By Nancy Dashwood
LESTER PRAIRIE The Lester Prairie-based musical group, Jolly Ramblers, has been well-known around the area since the late 1950s, when they began life as the Merry Makers.
That group was started by Albert Thiel, the great-grandfather of the young men carrying on his legacy today.
The family tree
Albert’s son, Chuck, joined his dad for a few gigs in 1962. Chuck’s son, Jason, joined his dad in 1989. Finally, in 2017, Jason’s three sons, Jacob 9.5 years old; Noah, 7 years old; and Benjamin, 5 years old, brought their home-grown family talents to the stage.
Jacob is a fourth-grader in Mr. Polhill’s class at Westwood Elementary School in Bloomington. He said his best friends are Mason, Carter, and Sam.
As far as drumming goes, he’s been doing that since the age of 2. Jacob has vague recollections of playing at a carnival at the age of 4. (His dad, Jason, thinks Jacob is remembering the McLeod County Fair.)
Jacob learned to play by listening to others a very common methodology in the Thiel family. “I was interested in hearing others play,” he said. “I wanted to try it.”
Typically, if Jacob can listen to a tune once, he can duplicate the necessary rhythm on the drums. When he plays, his entire body gets into the beat of the music. To Jacob, this is just the way it’s always been.
He shared that he has already been interviewed numerous times, and once even appeared on TV. He showed a video of his performance to his classmates. “They thought it was super-cool,” he remembered.
Jason said his son can typically pick up a new piece within a couple of musical measures, and so can his middle son, Noah. “I can hear myself in what Jacob plays,” Jason said. “I forget he’s the one back there.”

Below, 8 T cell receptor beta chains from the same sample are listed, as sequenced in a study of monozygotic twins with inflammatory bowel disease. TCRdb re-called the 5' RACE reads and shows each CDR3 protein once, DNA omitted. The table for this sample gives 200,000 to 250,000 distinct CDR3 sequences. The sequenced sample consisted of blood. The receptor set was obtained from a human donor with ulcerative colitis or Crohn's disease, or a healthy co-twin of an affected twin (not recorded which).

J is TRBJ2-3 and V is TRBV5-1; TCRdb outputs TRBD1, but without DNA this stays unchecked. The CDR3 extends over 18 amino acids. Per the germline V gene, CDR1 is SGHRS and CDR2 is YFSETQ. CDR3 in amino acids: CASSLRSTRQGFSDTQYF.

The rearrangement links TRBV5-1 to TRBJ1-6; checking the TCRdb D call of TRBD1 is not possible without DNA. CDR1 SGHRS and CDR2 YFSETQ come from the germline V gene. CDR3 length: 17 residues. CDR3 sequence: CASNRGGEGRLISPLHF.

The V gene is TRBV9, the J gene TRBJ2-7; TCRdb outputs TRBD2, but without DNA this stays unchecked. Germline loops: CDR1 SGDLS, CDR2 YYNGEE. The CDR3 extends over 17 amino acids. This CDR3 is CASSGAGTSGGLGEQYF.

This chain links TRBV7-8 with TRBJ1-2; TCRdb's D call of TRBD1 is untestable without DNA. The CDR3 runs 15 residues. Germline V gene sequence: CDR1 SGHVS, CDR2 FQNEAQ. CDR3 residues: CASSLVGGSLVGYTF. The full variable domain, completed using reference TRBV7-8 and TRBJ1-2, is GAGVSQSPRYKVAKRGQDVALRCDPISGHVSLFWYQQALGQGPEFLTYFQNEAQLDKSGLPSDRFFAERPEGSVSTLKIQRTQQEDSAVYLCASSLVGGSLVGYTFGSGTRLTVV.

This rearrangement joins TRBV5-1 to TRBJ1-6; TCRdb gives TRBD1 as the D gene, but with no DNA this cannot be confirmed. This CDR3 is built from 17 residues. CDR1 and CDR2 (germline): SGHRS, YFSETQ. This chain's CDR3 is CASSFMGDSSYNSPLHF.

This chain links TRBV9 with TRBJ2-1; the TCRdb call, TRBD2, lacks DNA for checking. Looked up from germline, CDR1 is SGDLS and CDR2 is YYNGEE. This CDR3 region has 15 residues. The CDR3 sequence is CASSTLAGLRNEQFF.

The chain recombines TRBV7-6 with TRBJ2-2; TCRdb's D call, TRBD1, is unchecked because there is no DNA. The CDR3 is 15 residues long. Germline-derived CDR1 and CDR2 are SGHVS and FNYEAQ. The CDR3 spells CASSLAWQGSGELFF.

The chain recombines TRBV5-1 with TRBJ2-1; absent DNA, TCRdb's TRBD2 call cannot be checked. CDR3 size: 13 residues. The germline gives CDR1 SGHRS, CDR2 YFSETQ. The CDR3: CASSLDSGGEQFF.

Currently, Jacob’s favorite subject is math, and he’s blown away many timed math tests already. He has a special interest in snap circuit boards. He wants to be an electrician when he grows up. “But I still want my part-time job as a drummer,” he said.
When Grandpa Chuck called Noah’s name from the stage, the boy scampered quickly for his own turn behind the drum kit. Noah said he learned his drum skills from watching and listening to his older brother and his dad. At this point, he plays along for a couple of songs at most gigs. The rhythm appears to flow naturally through him, too, according to his dad. His drumming is so good, it got the full house to sing along to John Denver’s “Country Roads,” at a gig Jan. 24 at B’s Bar & Grill in Lester Prairie.
Jason’s youngest son, Benjamin, comes along for most Jolly Rambler dates. There are toy vehicles scattered across the side of the stage, and a toy saxophone, trumpet, and other instruments are laid across the front.
Benjamin played contentedly with both types of toys, but gravitated toward the musical ones. When he played along with the Jolly Ramblers on his toy instruments, he played along to the exact rhythm.
Jason thinks Benjamin may some day perform as a singer. “He’s better at recognizing pitch,” he says of his 5-year-old.